For instance, having to make similar kind of code changes at multiple locations in the mainline. Another question is: “How risky is it?” Some stories impact a sensitive or core area of a product and hence have to be executed with a lot of care. Such stories also have intensive testing requirements. The thing to remember about story point is that it is a relative measure of size, and so the absolute number is not important. Story points make sense only when seen in the context of other user stories. Example, if the ‘search’ user story has eight points assigned to it, and the ‘login screen’ user story has two, the search feature is about four times the size of the login screen feature.

The first step in story point estimation is to select a benchmark and assign it points. For example, the smallest story in the group can be estimated to be worth one story point. Then, a slightly larger story can be assigned five points and considered as a “medium.” Other stories are now compared against these two benchmarks and sized accordingly.

Story Points Estimation - Steps

Let us understand the story point estimation process in detail.

In the first step, break the user stories into smaller functionalities, and ensure each story possesses the INVEST attributes. Ideally, the work associated with each story must not take more than two days to complete.

Second, identify a story that is already worked on and well-understood by the team, and establish it as the baseline.

In the third step, compare the other user stories against this baseline and finalize story points for each using estimation techniques such as Planning Poker or Affinity Estimation.

The fourth step is performed at the end of the iteration when the story points for a user story are calibrated with the actual effort. This helps you understand if the baseline still holds or has changed during the iteration.

Story Point Estimation by Analogy

An effective way of estimating story points is by comparison. Comparing a user story to multiple other stories is based on the premise, “If story A is similar to story B, their estimates are also likely to be similar.” Alternatively, instead of using a gold standard, you can triangulate, that is, establish multiple benchmarks.

When two or three stories of different sizes are set as benchmarks, a possible comparison is: Story A is bigger than Story B, but smaller than Story C. So, if Story C is “Large” and Story B is “Small”, then Story A is likely to be close to “Medium.”

Value Points

Agile emphasizes delivering value and outcomes early and often, and hence there is a need to capture the value associated with each user story. The relative business value delivered by each story is assessed and expressed as points. Value points act as a parallel to story points.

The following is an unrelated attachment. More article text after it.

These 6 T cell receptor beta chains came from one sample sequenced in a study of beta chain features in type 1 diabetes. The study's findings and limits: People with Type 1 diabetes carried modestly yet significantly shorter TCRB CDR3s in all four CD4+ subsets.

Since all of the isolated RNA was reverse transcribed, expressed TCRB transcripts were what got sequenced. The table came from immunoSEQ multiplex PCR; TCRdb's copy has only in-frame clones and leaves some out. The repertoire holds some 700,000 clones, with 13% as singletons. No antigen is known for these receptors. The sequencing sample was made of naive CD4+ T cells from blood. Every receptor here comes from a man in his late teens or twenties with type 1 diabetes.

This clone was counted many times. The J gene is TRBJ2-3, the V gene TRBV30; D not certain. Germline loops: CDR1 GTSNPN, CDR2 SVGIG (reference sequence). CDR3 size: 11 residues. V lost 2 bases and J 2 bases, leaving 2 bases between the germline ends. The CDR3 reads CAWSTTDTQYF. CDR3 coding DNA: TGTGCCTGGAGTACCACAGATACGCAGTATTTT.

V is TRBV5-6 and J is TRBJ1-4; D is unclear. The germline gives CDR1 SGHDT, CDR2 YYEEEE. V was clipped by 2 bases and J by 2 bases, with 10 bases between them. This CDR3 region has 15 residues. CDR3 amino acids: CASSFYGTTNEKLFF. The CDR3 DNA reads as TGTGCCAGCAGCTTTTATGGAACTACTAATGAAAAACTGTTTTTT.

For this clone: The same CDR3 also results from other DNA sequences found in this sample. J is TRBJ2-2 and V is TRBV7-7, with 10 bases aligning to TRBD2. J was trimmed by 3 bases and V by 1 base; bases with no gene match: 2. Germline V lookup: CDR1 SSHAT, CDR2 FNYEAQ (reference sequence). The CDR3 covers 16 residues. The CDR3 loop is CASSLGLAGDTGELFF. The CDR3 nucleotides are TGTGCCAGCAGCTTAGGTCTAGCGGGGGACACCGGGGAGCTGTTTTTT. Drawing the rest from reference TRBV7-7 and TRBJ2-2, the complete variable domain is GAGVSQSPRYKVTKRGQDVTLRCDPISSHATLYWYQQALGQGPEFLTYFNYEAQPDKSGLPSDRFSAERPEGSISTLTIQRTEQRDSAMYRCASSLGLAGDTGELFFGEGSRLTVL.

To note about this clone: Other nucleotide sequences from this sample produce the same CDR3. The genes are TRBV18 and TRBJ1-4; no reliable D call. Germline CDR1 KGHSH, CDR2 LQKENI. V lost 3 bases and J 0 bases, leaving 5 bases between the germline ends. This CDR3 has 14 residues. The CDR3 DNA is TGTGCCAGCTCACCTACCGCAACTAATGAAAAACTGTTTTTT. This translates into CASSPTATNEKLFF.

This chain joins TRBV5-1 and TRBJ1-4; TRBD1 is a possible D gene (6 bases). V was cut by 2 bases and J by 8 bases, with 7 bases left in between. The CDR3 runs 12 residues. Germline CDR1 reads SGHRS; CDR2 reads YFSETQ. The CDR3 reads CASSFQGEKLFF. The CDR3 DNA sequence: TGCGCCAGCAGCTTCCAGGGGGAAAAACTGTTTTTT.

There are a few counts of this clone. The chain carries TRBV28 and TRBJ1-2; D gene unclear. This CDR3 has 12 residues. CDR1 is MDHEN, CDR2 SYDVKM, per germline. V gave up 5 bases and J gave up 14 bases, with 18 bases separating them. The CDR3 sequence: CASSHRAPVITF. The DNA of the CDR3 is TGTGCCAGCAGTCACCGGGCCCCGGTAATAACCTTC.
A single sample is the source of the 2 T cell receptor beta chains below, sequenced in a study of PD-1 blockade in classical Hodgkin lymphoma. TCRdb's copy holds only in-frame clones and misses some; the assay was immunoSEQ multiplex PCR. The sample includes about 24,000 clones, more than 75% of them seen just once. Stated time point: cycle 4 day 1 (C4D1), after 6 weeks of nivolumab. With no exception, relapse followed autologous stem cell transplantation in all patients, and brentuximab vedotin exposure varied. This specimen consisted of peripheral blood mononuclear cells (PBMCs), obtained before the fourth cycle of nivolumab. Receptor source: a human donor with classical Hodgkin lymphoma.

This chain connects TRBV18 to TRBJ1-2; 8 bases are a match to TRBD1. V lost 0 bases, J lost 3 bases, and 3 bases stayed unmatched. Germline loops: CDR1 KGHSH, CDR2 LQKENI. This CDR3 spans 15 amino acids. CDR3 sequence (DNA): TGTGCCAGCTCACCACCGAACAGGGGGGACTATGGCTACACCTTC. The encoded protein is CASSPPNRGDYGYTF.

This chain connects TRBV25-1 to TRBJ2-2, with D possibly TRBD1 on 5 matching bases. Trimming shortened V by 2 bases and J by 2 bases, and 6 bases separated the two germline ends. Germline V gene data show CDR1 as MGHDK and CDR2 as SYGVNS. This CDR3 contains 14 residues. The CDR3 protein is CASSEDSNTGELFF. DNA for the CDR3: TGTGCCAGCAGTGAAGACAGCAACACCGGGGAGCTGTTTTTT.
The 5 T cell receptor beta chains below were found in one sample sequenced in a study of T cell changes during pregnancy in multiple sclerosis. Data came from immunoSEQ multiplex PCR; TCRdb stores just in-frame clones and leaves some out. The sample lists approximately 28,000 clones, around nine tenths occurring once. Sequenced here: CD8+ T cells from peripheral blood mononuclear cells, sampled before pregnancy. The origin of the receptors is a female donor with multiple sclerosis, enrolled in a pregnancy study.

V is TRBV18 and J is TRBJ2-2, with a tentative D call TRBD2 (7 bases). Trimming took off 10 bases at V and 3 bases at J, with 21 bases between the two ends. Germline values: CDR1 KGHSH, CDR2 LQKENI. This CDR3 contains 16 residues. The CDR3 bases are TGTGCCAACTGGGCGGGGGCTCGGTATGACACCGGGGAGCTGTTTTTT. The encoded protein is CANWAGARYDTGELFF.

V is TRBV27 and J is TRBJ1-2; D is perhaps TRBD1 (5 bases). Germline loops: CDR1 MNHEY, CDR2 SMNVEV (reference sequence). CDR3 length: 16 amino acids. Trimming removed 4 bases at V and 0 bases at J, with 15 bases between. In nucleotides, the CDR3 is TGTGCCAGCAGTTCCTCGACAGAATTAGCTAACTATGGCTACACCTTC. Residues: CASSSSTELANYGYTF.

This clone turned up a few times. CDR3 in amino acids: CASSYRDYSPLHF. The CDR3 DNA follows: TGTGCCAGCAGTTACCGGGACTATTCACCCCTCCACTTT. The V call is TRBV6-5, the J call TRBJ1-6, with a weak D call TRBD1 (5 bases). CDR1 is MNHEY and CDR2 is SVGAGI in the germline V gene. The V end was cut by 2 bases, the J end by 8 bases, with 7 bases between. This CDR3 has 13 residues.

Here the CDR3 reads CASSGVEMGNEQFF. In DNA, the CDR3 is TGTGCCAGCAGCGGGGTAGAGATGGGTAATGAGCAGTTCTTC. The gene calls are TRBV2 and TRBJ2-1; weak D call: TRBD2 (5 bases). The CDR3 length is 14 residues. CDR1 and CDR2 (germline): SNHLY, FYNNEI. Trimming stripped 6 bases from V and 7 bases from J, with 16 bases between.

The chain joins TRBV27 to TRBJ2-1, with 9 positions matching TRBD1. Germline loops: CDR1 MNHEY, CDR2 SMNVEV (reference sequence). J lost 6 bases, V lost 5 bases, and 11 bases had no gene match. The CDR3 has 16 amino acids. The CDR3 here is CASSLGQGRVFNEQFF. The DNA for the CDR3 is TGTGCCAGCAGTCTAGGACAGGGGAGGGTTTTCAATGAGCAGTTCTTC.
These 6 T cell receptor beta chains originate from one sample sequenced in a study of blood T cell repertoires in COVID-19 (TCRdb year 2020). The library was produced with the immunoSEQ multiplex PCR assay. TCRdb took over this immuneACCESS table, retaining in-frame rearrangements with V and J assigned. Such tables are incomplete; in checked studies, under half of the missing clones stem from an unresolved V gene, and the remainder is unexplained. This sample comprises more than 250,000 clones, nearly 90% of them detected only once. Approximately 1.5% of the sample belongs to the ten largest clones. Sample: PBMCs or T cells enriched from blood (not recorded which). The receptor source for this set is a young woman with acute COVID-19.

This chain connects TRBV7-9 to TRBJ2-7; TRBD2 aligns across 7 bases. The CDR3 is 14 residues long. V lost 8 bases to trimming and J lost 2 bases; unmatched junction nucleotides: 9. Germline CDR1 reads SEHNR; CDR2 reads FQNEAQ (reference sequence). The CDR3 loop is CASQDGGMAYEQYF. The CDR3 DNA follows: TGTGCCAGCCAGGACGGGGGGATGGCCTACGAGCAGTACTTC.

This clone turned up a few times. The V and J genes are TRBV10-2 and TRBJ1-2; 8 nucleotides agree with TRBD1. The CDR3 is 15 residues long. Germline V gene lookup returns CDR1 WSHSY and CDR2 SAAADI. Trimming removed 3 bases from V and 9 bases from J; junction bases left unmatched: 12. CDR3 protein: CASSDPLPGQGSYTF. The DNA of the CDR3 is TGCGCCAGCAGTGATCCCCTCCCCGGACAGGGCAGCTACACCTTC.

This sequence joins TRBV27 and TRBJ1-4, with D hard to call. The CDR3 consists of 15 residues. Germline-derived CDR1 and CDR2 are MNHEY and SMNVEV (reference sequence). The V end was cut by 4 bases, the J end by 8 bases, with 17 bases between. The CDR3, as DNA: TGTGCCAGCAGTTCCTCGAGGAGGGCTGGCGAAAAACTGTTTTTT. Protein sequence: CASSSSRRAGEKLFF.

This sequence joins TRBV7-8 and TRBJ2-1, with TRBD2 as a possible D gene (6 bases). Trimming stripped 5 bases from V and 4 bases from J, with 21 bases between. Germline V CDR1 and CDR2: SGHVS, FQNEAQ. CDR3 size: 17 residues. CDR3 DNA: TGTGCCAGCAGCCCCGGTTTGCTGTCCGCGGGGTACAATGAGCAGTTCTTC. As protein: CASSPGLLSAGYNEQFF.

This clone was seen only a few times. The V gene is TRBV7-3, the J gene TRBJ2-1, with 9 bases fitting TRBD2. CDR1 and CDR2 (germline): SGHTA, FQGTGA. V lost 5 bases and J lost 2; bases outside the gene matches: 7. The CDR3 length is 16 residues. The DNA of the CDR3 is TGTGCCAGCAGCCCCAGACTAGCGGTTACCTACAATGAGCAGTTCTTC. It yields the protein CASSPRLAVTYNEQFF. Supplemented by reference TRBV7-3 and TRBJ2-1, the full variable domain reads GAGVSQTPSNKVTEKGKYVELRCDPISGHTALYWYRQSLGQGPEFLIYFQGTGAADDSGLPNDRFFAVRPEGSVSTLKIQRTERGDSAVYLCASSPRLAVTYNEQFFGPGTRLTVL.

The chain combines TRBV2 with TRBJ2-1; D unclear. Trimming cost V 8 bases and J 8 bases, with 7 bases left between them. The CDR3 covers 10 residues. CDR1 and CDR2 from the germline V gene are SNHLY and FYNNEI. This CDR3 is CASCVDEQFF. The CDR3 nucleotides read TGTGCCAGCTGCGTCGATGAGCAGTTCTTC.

Once you have assessed the value points for each story, you can determine the total value delivered by the project by summing up the points of all the stories. Applying the same relative sizing technique to the values of stories provide insight into overall value delivery. This also engages the Product Owner and business stakeholders in quantifying the value of the stories or features. Value points bring real power to measurements. They also help identify the breakeven point, that is, when the value delivered by the project equals the cost of delivering it.

Ideal Days

An ideal day estimate answers the question— how long would it take to implement a story if it is ALL that you worked on, without any interruptions, and with everything required for the story in terms of clarifications, dependencies available?

Once you arrive at the ideal day estimate, convert it to the actual or elapsed days after accounting for the potential distractions. Incidentally, ideal days are called Perfect Engineering Days in Extreme Programming.

Ideal Days (contd.)

The distractions that have to be accounted for in converting an ideal day estimate to actual days include time for:

  • Training
  • Review
  • Demonstrations
  • Sickness
  • Fixing bugs
  • Email communication
  • Interviews
  • Meetings
  • Phone conversations
  • The management’s review

Anything that does not directly contribute to the task at hand is considered as a distraction. For example, in a normal workday of eight hours, a developer may spend only about five hours in programming work. Therefore, even if development time is estimated at eight hours or one workday, the actual or elapsed time might be closer to one-and-a-half days.

Story Points and Ideal Days

So, how do these two measures of size, story points and ideal days, compare? Story points help drive cross-functional behavior. As size is measured at the aggregate level, story point estimation does not differentiate between coding, testing, or documentation time. Because they are derived from comparing user stories, story point estimates do not decay with time and are an example of a pure, that is, unit-less measure.

Story point estimation is faster as the human mind handles relative measures better than absolute values. When it comes to ideal days, it is important to remember that they can differ between members of the same team. For example, an experienced developer may have a lower ideal day estimate compared with a junior developer.

Ideal days are easier to explain outside the team than story points, as story points are more abstract. Ideal day estimations are easier, but take more time than story points. Ideal days compel companies to confront time-wasting activities and help the team focus on development activities.

Estimation Scale

Agile estimation aims at reasonably predictable estimates and does not strive for precision. To quickly converge on an accurate estimate, Agile recommends using non-linear scales. Two commonly used non-linear scales are:

  • The Fibonacci series, in which the succeeding number is the sum of the previous two numbers
  • Doubles, that is, doubling each number to get the next in the series

Let us look at an example. The baseline user story has a size of 3 story points. During the estimation session, the team comes across a user story they feel is 3 times the baseline user story. Which option will they select? Given that the team has to use a non-linear scale, they can choose from only 5, 8 or 13 story points.